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UPDATED: July 9, 2010 NO. 28 JULY 15, 2010
Musical Magic in the Making
With 10 years of unswerving commitment to quality, the China Philharmonic Orchestra is ranked among the most promising orchestras in the world

Yu said the orchestra often refuses commercial performances if the dates overlap with CPO's performance schedule.

Over the past decade, the orchestra has staged more than 500 concerts with an extensive repertoire covering a wide array of music styles, including symphony, chamber music, opera and contemporary music. Its audiences totaled more than 800,000. The orchestra has also collaborated with musical greats such as Krzysztof Penderecki, Vladimir Ashkenazy, Placido Domingo and Cheryl Studer.

Entering the world stage

No less important than its home performances, the CPO has toured more than 30 countries and regions in the world since 2002.

From February to April 2005, the CPO, led by Yu, embarked on a large-scale international tour in North America and Europe. In 40 days, the orchestra appeared in 22 cities throughout the United States, Canada, Italy, Slovenia, Croatia, Britain and Germany.

Performing in such prestigious concert halls as the Avery Fisher Hall in New York, Berlin Philharmonic Concert Hall and the Great Theater in Warsaw, the CPO impressed its audiences, music professionals and media, international as well as local.

"The tour was an important event in the history of Chinese music," Yu said. "It told Chinese stories to the world."

During the tour, the CPO performed both Western and Chinese music, such as Song of the Earth by Chinese composer Ye Xiaogang, The Miraculous Mandarin by Hungarian composer Bela Bartok and Yellow River Piano Concerto, adapted from the Yellow River Cantata by Chinese musician Xian Xinghai.

"What is important is that the tour made the world understand the artistic pursuit of today's young Chinese and their pride in their own culture," Yu said.

On May 7, 2008, the CPO performed Mozart's Requiem at the Paul VI Audience Hall in the Vatican, in honor of Pope Benedict XVI, which was widely reported as a cultural bridge. The concert is unprecedented, as Beijing and the Vatican have had no diplomatic ties since 1951.

At the end of the concert, the CPO played Jasmine Flower, the symphonic adaptation of China's best-known folk song. "The audience, including many young priests, were moved by the music. Many of them shedded tears," Yu said.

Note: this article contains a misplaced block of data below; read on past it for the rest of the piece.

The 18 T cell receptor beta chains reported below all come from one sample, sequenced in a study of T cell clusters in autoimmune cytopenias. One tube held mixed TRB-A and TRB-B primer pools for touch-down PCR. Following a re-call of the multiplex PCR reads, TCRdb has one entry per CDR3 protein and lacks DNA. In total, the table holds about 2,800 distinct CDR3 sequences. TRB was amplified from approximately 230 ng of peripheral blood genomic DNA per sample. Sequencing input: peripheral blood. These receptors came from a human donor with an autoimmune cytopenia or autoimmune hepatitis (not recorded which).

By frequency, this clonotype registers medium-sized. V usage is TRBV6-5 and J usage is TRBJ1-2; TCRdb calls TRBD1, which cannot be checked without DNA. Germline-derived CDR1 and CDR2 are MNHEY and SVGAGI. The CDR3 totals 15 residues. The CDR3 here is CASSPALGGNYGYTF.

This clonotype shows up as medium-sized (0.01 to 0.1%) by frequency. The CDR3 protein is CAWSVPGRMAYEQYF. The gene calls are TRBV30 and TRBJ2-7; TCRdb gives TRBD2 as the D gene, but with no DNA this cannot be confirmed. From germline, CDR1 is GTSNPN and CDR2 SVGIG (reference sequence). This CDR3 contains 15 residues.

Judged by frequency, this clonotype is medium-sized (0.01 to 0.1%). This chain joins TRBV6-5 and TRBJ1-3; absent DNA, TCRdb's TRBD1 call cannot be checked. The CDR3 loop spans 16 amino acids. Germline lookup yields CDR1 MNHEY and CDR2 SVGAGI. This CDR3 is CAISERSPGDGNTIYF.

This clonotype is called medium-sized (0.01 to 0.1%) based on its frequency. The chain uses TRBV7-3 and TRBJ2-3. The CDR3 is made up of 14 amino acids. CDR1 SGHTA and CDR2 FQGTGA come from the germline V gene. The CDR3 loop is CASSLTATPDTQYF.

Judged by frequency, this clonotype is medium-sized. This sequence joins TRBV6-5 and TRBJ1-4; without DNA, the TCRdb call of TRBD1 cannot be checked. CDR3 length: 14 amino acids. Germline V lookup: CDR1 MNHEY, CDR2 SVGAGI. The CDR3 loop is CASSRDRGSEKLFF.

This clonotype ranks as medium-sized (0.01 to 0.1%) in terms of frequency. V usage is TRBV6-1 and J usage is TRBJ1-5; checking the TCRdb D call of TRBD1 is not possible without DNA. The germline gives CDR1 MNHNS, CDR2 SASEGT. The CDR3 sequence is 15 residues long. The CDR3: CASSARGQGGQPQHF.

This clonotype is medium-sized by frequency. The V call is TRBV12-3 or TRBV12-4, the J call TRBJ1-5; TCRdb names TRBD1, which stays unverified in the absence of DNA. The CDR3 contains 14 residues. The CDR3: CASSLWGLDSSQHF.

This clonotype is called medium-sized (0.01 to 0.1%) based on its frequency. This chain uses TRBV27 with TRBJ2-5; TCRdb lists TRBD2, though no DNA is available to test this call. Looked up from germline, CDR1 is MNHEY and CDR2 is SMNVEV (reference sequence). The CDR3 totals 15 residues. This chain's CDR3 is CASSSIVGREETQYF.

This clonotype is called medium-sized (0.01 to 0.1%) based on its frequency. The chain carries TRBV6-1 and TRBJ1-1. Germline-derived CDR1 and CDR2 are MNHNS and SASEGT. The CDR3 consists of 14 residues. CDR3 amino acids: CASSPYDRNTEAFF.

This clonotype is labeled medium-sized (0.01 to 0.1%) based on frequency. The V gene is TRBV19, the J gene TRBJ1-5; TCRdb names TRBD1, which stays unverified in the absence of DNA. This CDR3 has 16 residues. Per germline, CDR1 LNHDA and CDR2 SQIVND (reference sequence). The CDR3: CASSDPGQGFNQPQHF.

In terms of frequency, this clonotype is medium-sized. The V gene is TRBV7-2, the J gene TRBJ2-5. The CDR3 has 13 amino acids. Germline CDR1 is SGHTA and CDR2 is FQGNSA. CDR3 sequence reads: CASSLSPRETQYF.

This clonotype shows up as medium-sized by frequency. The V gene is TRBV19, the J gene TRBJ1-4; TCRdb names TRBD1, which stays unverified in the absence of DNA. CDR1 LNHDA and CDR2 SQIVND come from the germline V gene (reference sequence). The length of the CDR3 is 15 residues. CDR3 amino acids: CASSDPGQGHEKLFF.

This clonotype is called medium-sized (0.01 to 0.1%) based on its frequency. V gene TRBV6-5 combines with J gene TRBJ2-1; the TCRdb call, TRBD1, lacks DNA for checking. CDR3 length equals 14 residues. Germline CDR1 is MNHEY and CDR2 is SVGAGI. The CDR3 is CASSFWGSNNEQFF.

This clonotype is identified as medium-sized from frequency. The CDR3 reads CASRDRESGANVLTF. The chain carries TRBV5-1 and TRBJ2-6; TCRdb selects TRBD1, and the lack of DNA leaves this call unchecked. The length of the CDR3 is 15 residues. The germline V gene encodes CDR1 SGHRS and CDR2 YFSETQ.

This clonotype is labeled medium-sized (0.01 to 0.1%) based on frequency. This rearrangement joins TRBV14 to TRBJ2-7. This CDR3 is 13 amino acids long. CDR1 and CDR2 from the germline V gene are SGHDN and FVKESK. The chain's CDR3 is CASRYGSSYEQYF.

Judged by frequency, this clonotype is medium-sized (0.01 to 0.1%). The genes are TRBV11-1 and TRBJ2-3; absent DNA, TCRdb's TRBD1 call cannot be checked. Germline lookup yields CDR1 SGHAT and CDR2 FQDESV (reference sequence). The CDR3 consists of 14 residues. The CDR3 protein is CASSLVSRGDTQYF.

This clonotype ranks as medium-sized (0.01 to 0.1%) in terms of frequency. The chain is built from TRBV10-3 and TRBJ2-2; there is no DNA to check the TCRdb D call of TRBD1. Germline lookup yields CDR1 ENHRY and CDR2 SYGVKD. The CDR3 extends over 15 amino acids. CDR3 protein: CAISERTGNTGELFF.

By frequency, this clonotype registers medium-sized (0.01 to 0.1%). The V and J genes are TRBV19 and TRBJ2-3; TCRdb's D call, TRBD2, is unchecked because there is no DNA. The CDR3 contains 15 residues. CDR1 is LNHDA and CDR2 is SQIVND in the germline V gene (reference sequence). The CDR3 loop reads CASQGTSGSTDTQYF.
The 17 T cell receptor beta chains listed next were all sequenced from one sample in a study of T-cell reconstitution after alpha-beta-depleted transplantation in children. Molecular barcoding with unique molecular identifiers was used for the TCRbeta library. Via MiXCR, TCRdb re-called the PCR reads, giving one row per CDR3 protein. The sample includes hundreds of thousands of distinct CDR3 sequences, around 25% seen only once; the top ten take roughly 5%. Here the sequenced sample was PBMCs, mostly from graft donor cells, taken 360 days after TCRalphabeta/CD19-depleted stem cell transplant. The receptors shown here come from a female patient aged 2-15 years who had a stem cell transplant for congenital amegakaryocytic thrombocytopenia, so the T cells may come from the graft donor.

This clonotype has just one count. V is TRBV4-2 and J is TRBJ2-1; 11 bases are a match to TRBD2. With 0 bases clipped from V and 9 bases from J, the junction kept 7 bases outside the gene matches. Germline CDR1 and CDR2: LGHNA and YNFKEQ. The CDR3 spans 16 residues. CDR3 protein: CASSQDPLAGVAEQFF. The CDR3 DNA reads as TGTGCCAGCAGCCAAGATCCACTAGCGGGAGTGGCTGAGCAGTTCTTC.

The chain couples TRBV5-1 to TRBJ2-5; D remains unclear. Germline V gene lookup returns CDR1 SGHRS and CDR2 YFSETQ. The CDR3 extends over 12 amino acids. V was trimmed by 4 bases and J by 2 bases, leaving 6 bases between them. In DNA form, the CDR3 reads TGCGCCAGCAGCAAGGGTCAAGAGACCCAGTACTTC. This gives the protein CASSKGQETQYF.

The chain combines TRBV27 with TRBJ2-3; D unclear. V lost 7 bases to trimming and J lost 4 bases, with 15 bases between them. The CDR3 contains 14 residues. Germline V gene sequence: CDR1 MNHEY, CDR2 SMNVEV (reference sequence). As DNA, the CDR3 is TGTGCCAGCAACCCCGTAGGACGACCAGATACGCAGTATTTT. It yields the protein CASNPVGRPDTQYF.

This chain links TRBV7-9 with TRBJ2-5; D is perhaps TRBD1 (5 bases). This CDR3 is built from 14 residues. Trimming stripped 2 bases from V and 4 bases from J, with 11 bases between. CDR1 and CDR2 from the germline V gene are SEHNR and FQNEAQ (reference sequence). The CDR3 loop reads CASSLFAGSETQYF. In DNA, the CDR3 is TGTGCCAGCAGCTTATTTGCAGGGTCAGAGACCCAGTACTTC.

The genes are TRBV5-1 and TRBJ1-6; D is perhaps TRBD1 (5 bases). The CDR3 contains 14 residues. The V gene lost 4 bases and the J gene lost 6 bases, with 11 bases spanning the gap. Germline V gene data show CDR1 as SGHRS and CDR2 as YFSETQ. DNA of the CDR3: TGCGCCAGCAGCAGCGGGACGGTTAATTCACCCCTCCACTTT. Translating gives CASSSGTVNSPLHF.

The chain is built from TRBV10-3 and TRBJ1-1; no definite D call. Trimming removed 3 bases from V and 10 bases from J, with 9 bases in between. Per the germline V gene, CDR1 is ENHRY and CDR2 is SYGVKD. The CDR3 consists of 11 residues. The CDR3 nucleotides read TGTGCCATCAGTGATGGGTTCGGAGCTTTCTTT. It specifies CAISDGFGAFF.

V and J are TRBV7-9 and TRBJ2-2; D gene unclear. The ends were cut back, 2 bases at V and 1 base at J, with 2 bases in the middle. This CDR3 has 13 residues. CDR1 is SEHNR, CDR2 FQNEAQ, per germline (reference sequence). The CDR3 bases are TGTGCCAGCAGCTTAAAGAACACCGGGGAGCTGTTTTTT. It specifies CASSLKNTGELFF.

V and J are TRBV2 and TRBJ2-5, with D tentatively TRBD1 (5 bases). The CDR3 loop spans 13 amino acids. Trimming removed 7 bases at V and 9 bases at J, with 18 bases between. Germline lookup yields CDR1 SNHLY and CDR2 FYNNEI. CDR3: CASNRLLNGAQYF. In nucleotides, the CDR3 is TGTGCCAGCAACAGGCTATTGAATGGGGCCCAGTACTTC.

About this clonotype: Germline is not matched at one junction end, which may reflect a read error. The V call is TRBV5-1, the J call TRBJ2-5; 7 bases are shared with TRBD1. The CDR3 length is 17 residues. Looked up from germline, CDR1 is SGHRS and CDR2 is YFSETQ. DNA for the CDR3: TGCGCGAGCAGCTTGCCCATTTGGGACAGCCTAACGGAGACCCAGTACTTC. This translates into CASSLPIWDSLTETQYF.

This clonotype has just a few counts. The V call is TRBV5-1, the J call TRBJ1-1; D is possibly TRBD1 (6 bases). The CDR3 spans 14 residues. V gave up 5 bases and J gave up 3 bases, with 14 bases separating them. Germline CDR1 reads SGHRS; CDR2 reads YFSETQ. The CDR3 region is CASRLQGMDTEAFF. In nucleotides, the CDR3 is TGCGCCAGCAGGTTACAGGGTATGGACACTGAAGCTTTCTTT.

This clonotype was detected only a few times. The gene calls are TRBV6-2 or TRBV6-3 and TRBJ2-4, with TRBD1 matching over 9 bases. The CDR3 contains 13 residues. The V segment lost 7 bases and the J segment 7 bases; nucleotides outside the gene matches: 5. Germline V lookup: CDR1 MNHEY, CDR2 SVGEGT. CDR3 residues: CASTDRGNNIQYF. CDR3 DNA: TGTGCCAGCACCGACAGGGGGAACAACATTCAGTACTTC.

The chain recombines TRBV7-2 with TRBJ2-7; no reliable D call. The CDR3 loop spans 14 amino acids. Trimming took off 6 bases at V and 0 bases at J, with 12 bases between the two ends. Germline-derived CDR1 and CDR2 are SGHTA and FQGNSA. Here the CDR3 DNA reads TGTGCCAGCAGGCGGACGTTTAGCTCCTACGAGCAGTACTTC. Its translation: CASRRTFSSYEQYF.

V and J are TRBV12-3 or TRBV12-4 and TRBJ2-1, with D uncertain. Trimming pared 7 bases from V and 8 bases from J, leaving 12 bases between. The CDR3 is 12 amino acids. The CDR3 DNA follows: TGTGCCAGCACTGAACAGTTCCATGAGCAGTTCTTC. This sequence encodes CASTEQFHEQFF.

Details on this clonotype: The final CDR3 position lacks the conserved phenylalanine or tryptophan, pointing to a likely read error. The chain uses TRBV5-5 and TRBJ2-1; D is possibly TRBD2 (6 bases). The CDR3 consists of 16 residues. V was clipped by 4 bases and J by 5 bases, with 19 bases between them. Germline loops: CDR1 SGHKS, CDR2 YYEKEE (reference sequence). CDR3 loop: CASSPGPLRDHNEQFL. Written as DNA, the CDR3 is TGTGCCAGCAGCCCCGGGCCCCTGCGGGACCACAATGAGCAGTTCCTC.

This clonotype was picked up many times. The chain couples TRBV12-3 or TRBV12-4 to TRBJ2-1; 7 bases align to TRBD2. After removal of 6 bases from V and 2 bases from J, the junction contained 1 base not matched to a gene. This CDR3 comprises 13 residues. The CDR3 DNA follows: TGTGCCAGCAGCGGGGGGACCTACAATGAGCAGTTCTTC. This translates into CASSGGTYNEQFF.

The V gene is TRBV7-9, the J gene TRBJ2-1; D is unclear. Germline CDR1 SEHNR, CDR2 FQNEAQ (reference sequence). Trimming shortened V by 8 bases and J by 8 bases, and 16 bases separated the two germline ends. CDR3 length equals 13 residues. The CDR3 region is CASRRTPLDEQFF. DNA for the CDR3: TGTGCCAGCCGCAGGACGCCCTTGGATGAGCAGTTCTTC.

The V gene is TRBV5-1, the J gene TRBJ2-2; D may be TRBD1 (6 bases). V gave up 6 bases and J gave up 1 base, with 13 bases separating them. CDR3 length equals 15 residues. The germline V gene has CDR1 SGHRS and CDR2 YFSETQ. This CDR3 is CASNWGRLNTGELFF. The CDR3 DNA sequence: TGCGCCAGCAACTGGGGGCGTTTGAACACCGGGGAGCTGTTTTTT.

In 2009, the CPO was selected by the website of Gramophone, the London-based monthly magazine widely regarded as one of the best classical music magazines in the world, as one of "the world's 10 most inspiring orchestras" along with the Berlin Philharmonic, the London Symphony Orchestra and the New York Philharmonic.

In the view of the website's consulting jury which comprises leading musicians in the world, the CPO is "almost single-handedly bringing Western classical music to the ears and hearts of a vast nation."

Spreading the art

On January 30 this year, a concert in Beijing linked the CPO to famous Shanghai-style comedian Zhou Libo. Combining serious music with comedy, the bold crossover collaboration met both praises and doubts.

Directed to the negative feedback, Yu said the concert was only a kind of public education. The purpose of the cooperation with Zhou was to better popularize symphonic music among ordinary people.

"I've loved symphony since I was 20 years old," he said, "and I want to help explain this kind of music through comedy, and to help people love and understand symphony as I do."

Actually, the orchestra has already made many attempts to make symphonic music more popular in the country, such as performing the Peking Opera Women Generals of the Yang Family, cooperating with Chinese folk musicians and performing with young Chinese artists such as pop singer Jay Chou.

Education is an important focus of the CPO, said Li. The orchestra has been giving regular master classes and free concerts across the country since it was born.

In 2009, the CPO toured eight universities in Gansu and Shanxi provinces to spread the art among young students.

The CPO is now seen as a standard of the symphony circle in the country. Many newly established ensembles, like the Guangzhou and Shanghai symphony orchestras, follow the CPO in the aspects of recruitment, the training of performers and planning performance seasons.

Looking into the future of the orchestra, Li said the CPO would like to further strengthen cooperation with the world's top composers for opera works, as that best demonstrates the quality of an orchestra.

"The orchestra is also looking forward to taking part in the reform of traditional Chinese operas. In addition, it will continue to contribute to the popularization of classical music in China."

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